The increased numbers of mast cells in the bone marrow 7 days after treatment with ArtinM and to a lesser extent with ConA indicate that i.p. injection of these lectins is stimulating mast cell proliferation in the bone marrow. The bone marrow serves as a reservoir of immature mast cells that can be recruited to peripheral sites , . This was confirmed in the present study by the increase in bone marrow derived mast cells that homed to the peritoneal cavity following ArtinM administration. Interaction between soluble or membrane bound lectins and cells from the immune system can activate these cells –. Among the processes that may be stimulated by exposure to lectins is cell proliferation. Although little is known about the ability of lectins to induce mast cell proliferation, a wide variety of lectins have been shown to be mitogenic for various other cell types , . Therefore, it would be reasonable to expect that ArtinM would also stimulate mast cell proliferation. Preliminary studies in our laboratory have shown that ArtinM can stimulate mast cell proliferation at concentrations below those needed for degranulation. This fact may also explain the ability of ArtinM to act as a therapeutic agent ,  without eliciting an allergic response.
The migration of mast cells is important in many different processes such as inflammation, allergy, tissue repair and tumorigenesis , . The ability of any plant lectin to recruit mast cells has not been reported. In this study, we showed that ArtinM and ConA were efficient in recruiting mast cells from the bone marrow after i.p injection of the lectins in non-depleted animals. In analogy with leukocyte recruitment this suggests that soluble chemoattractants may act jointly with adhesion molecules to regulate the homing of immature mast cells to tissues . These chemoattractants may also be involved in the release of progenitors from the bone marrow. Plant lectins that bind to mannose or galactose may interact with various endogenous molecules involved in innate and acquired immune responses. There are several published studies indicating that some plant lectins may mimic endogenous lectins in animals and induce migration of neutrophils and mononuclear cells in vitro and in vivo , . During cell migration, the cells interact with their surrounding environment by means of cell-cell interactions or cell-matrix interactions –. Mast cell migration induced by ArtinM may occur by a process similar to that reported for neutrophils. Santos-de-Oliveira  showed that ArtinM induces migration of neutrophils to the peritoneal cavity or air pouch of rats and also showed that ArtinM has chemotactic activity for human neutrophils in vitro. The attraction occurs by haptotaxis rather than chemotaxis. The hemagglutination activity of ArtinM as well as its inhibition by carbohydrates (D-manose, D-glucose, or α-methyl-D-mannoside) suggests that ArtinM has at least two carbohydrate binding sites. One of the two binding sites may interact with carbohydrates on the neutrophil surface, and the other site binds to glycoconjugates in the extracellular matrix. The binding of ArtinM to the extracellular matrix results in a lectin gradient that directs the migration of neutrophils . This ArtinM gradient can then induce the binding and the haptotactic migration of neutrophils through the blood vessels. A similar process may be occurring during ArtinM induced mast cell migration.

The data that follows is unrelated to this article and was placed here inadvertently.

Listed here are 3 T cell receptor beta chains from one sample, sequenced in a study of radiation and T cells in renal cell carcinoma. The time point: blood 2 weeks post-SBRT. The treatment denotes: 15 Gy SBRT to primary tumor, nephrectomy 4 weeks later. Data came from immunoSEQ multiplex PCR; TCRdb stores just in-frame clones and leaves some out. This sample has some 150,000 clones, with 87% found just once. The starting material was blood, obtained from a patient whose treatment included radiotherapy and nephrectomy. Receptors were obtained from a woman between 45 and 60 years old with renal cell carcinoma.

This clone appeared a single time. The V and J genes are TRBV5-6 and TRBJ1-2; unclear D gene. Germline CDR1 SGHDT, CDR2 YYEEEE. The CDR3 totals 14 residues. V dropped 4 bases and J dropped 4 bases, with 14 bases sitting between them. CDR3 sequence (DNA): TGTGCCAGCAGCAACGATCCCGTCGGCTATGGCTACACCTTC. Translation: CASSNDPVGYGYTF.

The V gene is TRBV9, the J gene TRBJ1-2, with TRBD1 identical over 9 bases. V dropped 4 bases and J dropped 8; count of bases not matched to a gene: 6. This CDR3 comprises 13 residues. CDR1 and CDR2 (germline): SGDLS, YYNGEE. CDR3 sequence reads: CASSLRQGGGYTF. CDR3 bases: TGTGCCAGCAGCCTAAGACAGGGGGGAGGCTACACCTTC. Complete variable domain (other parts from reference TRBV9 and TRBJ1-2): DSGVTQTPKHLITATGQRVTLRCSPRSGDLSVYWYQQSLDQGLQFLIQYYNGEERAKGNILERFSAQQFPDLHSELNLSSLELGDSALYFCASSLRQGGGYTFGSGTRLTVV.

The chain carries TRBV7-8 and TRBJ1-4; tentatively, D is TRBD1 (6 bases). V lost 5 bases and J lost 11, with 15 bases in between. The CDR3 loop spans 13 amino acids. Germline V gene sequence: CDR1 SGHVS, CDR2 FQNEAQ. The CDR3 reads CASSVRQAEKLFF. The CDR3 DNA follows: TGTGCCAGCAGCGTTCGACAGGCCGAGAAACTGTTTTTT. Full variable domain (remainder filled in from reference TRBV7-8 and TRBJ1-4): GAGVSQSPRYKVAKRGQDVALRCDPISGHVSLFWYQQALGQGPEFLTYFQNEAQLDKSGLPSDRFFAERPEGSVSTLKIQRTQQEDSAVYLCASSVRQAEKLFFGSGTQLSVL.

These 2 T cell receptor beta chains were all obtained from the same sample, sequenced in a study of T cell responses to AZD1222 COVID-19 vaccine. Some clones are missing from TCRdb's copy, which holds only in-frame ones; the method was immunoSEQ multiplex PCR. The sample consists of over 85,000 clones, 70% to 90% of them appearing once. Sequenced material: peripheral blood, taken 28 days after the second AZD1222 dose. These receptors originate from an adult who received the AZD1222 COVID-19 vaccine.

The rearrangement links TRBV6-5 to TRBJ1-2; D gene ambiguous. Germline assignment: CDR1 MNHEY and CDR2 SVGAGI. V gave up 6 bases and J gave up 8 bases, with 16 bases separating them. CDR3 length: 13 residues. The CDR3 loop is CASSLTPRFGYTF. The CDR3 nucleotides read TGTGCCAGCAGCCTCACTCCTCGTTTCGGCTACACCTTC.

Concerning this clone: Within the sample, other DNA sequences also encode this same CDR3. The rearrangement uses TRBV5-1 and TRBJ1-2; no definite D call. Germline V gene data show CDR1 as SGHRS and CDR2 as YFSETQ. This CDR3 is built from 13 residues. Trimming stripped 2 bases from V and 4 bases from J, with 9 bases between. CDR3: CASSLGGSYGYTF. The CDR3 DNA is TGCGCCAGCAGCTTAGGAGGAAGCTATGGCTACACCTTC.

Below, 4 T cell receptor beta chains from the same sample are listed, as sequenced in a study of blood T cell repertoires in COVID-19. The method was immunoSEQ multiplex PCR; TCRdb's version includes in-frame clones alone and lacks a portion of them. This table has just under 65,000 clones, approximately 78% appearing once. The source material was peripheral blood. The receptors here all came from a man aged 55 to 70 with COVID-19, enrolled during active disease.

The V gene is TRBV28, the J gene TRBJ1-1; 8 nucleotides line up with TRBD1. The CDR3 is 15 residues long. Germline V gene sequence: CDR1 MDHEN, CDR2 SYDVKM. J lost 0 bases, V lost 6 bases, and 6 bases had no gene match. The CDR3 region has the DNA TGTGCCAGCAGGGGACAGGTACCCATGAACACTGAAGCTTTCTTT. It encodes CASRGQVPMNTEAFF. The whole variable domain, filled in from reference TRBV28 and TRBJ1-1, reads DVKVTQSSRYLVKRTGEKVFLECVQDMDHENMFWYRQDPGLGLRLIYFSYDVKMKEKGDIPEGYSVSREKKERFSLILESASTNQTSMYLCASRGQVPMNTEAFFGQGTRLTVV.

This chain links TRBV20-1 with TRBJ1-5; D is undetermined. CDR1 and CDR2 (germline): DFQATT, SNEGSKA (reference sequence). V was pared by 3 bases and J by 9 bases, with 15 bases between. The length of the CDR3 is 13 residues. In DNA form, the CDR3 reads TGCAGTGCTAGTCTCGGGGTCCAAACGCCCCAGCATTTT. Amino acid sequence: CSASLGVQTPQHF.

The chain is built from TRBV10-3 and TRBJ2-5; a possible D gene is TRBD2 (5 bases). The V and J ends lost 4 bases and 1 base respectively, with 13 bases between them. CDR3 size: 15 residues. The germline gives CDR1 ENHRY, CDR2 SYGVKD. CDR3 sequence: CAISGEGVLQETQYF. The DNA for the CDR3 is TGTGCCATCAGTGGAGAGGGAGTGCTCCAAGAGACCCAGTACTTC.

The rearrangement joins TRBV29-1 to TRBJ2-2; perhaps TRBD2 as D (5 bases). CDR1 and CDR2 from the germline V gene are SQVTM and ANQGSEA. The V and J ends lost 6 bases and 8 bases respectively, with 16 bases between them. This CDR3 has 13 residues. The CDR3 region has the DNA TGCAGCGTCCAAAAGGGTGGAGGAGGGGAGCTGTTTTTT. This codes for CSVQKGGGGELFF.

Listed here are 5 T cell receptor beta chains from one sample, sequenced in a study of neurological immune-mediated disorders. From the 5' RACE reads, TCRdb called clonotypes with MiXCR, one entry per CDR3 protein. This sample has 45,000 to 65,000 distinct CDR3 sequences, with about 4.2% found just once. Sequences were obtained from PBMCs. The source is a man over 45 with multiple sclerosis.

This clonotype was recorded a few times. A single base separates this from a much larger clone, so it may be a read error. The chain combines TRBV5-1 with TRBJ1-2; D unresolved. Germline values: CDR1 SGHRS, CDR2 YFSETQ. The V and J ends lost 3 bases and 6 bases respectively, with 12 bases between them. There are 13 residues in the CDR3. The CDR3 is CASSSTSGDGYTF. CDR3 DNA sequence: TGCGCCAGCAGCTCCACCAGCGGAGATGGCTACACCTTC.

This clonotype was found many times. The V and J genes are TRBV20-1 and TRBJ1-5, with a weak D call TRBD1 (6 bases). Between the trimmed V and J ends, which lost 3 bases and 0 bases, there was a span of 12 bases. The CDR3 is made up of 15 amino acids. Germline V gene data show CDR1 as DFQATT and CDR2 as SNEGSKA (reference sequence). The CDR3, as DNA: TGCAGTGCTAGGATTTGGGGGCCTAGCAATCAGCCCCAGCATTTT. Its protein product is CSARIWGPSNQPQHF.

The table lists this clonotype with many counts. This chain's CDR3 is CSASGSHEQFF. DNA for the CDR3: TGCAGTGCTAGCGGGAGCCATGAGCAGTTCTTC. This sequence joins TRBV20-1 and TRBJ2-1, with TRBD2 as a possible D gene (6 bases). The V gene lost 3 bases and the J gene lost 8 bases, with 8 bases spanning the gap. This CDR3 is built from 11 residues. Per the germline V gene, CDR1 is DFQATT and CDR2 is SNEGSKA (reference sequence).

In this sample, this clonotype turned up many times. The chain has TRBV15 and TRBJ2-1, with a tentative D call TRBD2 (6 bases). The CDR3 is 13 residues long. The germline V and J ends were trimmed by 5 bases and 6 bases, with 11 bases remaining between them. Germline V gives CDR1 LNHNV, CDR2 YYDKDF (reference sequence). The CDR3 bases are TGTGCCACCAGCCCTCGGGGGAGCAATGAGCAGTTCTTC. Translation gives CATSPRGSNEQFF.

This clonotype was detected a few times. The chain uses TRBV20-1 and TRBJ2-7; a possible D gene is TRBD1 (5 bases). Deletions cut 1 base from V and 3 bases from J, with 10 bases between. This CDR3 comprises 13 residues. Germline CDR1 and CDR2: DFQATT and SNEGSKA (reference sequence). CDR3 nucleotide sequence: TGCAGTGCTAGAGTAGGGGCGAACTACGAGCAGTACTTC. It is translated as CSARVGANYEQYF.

The interaction of mast cells with lectins has been studied in vitro , but almost nothing has been done in vivo due to the lack of mast cell markers. The results of this study showed that ArtinM stimulated mast cell migration and resulted in an increase in mature and immature mast cells in the bone marrow. Because the mechanisms underlying mast cell recruitment to peripheral sites are poorly understood, ArtinM may be an important tool for elucidating the molecular mechanisms involved in recruitment and migration of mast cells as well as other hematopoietic cells.
The authors would like to thank Anderson Roberto de Souza, Domingos Soares de Oliveira, Sandra Maria de Thomaz and Vani Maria Alves Correa of the Department of Cell and Molecular Biology and Pathogenic Bioagents, Faculdade de Medicina de Ribeirão Preto, University of São Paulo for technical support.
Conceived and designed the experiments: PAdAB MRIM DASJ MCJ MCRB CO. Performed the experiments: PAdAB MRIM DASJ CO. Analyzed the data: PAdAB MRIM DASJ MCJ MCRB CO. Contributed reagents/materials/analysis tools: PAdAB MRIM DASJ MCJ MCRB CO. Wrote the paper: PAdAB MRIM DASJ MCJ MCRB CO.